CIVIL SERVICES IN DEMOCRACY

Pre Independence Era

The civil service for the public works started during the middle of 19th century. This was the time when the colonial state went for a permanent civil service based on merit.

The Government of India Act of 1858 provided for a multi-tier bureaucratic authority which continued to exist upto 1947. These were:

  • The secretary of the state assisted by India office;
  • The viceroy and his executive council which constituted central government assisted by the central secretariat.
  • The Governor and his Council at the provincial level assisted by the Provincial Secretariat and
  • The District Collector assisted by other district officers

Services were divided into three levels – the superior services (All India and Central Services), the provincial services, and the subordinate services. All India Services were recruited by the Secretary of State to work in any part of India; as a rule, officers were assigned a particular province. By the Government of India Act 1919, other services were abolished but the India Civil service and the Indian Police Service remained. These services were monopolized by the Britishers and gradually got Indianised. In 1923, the Government of India established Public Service Commission for the recruitment of persons with appropriate qualification. The Government of India Act of 1935 undertook some modifications.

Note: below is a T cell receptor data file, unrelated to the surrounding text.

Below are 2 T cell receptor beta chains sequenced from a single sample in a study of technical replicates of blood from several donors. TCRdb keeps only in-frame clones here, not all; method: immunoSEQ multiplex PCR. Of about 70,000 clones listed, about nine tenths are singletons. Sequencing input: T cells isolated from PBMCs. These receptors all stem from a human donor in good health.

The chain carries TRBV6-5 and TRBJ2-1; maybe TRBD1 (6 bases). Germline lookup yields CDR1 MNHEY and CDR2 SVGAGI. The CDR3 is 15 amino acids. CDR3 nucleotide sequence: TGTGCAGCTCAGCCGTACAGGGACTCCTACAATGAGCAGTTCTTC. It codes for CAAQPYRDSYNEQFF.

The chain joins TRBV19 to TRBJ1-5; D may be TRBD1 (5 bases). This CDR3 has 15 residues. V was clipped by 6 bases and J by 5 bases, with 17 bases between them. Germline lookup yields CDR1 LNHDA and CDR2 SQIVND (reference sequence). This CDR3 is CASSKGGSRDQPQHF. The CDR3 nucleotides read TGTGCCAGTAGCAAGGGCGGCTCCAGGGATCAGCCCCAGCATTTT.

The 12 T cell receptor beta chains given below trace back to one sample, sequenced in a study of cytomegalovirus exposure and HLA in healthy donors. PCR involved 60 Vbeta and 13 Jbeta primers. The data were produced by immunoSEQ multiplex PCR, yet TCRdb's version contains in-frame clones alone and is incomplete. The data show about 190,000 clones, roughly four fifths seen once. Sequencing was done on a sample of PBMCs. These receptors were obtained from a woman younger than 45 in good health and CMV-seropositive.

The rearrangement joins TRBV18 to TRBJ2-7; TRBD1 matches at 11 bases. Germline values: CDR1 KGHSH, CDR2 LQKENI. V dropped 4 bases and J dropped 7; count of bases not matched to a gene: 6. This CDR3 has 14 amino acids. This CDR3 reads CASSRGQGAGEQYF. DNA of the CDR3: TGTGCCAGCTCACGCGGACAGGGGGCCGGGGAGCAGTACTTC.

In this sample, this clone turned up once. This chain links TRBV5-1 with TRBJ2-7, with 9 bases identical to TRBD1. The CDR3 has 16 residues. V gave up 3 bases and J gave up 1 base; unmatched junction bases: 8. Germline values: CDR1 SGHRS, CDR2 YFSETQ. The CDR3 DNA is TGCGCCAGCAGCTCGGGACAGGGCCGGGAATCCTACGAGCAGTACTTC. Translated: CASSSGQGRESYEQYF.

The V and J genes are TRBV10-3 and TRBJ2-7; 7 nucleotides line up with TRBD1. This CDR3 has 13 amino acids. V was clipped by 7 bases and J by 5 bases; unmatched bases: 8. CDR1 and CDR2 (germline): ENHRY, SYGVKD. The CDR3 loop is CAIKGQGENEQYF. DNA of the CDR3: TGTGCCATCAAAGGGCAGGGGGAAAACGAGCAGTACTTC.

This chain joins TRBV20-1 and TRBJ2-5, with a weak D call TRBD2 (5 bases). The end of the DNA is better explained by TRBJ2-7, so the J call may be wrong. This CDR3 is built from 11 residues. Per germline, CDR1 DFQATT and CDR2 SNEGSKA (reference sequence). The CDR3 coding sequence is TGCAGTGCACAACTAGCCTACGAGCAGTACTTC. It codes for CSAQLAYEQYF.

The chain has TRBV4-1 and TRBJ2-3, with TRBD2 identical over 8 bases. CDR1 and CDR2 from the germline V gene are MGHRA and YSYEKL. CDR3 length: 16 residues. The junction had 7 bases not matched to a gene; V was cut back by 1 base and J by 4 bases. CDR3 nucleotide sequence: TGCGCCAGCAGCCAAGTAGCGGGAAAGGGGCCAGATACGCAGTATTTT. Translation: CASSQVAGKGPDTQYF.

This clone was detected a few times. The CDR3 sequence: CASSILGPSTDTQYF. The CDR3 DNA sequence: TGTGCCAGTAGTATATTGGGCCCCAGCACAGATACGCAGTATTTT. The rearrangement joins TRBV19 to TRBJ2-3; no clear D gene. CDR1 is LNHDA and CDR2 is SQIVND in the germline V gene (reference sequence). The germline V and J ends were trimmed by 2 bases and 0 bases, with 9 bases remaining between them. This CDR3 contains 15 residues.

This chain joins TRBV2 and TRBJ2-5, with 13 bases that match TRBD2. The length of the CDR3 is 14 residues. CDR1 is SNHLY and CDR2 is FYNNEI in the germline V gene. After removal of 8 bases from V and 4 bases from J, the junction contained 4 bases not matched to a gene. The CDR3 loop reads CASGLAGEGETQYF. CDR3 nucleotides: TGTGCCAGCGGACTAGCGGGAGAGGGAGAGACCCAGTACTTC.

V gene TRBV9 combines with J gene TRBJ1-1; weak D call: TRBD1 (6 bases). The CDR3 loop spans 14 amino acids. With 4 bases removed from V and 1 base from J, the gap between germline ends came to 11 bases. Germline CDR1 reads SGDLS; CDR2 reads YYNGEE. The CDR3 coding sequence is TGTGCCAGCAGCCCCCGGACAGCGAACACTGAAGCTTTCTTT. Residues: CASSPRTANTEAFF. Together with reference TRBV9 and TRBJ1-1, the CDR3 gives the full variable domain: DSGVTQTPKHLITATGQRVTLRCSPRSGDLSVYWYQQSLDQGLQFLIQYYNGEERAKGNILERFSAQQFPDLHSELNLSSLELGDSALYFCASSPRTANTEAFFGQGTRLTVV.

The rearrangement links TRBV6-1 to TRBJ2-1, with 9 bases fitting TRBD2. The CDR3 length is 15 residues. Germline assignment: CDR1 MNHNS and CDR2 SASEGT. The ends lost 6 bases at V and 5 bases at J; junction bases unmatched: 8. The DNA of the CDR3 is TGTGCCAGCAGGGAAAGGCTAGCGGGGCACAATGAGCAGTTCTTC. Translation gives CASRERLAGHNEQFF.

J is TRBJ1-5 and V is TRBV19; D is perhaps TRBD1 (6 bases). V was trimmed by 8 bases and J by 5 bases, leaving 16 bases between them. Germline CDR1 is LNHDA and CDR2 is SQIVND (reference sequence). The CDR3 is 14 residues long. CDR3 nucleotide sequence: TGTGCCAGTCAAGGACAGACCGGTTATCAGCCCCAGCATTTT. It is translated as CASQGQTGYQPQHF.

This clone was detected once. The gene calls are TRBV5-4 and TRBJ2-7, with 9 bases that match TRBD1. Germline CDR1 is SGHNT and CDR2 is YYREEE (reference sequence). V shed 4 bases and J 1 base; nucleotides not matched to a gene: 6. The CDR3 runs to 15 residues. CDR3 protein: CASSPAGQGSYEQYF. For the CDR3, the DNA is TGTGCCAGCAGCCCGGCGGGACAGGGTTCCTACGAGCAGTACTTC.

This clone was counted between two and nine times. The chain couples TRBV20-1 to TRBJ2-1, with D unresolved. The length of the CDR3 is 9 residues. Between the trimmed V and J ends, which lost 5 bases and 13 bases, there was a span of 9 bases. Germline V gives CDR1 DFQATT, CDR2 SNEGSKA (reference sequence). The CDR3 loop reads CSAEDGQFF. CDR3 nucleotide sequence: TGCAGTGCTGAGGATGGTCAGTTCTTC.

Post Independence Era

The Constitution has made specific provisions regarding the responsibilities of the civil servants. In a democratic system the political executive is the highest body assisted by the civil servants.